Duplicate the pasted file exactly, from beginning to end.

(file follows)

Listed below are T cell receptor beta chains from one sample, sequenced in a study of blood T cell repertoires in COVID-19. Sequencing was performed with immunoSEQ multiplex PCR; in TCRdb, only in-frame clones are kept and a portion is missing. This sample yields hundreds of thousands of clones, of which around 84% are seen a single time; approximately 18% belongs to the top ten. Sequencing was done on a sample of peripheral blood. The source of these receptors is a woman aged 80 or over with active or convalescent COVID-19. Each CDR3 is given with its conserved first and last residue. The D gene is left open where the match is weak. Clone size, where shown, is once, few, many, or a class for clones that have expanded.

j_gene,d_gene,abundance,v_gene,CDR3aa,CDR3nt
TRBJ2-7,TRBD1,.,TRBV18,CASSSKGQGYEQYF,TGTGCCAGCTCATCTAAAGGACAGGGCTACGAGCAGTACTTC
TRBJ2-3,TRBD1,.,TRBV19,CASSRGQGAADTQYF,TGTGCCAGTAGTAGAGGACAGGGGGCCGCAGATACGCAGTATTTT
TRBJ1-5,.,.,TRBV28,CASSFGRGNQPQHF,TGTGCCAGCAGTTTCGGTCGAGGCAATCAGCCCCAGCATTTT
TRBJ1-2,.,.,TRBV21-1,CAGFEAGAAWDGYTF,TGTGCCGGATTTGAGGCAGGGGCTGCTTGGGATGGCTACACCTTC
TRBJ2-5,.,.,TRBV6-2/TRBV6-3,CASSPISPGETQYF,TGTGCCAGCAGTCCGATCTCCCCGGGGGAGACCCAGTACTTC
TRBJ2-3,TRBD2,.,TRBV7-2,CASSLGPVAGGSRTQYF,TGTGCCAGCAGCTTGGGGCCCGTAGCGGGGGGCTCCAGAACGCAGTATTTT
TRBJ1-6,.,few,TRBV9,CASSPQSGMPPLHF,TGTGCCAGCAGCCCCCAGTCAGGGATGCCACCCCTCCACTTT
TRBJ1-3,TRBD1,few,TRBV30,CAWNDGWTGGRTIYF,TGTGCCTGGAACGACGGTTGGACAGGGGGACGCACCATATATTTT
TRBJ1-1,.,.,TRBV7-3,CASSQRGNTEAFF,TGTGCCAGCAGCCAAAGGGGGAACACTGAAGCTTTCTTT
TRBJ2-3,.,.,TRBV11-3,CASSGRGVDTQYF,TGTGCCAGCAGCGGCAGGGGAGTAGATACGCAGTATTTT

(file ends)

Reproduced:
Listed below are T cell receptor beta chains from one sample, sequenced in a study of blood T cell repertoires in COVID-19. Sequencing was performed with immunoSEQ multiplex PCR; in TCRdb, only in-frame clones are kept and a portion is missing. This sample yields hundreds of thousands of clones, of which around 84% are seen a single time; approximately 18% belongs to the top ten. Sequencing was done on a sample of peripheral blood. The source of these receptors is a woman aged 80 or over with active or convalescent COVID-19. Each CDR3 is given with its conserved first and last residue. The D gene is left open where the match is weak. Clone size, where shown, is once, few, many, or a class for clones that have expanded.

j_gene,d_gene,abundance,v_gene,CDR3aa,CDR3nt
TRBJ2-7,TRBD1,.,TRBV18,CASSSKGQGYEQYF,TGTGCCAGCTCATCTAAAGGACAGGGCTACGAGCAGTACTTC
TRBJ2-3,TRBD1,.,TRBV19,CASSRGQGAADTQYF,TGTGCCAGTAGTAGAGGACAGGGGGCCGCAGATACGCAGTATTTT
TRBJ1-5,.,.,TRBV28,CASSFGRGNQPQHF,TGTGCCAGCAGTTTCGGTCGAGGCAATCAGCCCCAGCATTTT
TRBJ1-2,.,.,TRBV21-1,CAGFEAGAAWDGYTF,TGTGCCGGATTTGAGGCAGGGGCTGCTTGGGATGGCTACACCTTC
TRBJ2-5,.,.,TRBV6-2/TRBV6-3,CASSPISPGETQYF,TGTGCCAGCAGTCCGATCTCCCCGGGGGAGACCCAGTACTTC
TRBJ2-3,TRBD2,.,TRBV7-2,CASSLGPVAGGSRTQYF,TGTGCCAGCAGCTTGGGGCCCGTAGCGGGGGGCTCCAGAACGCAGTATTTT
TRBJ1-6,.,few,TRBV9,CASSPQSGMPPLHF,TGTGCCAGCAGCCCCCAGTCAGGGATGCCACCCCTCCACTTT
TRBJ1-3,TRBD1,few,TRBV30,CAWNDGWTGGRTIYF,TGTGCCTGGAACGACGGTTGGACAGGGGGACGCACCATATATTTT
TRBJ1-1,.,.,TRBV7-3,CASSQRGNTEAFF,TGTGCCAGCAGCCAAAGGGGGAACACTGAAGCTTTCTTT
TRBJ2-3,.,.,TRBV11-3,CASSGRGVDTQYF,TGTGCCAGCAGCGGCAGGGGAGTAGATACGCAGTATTTT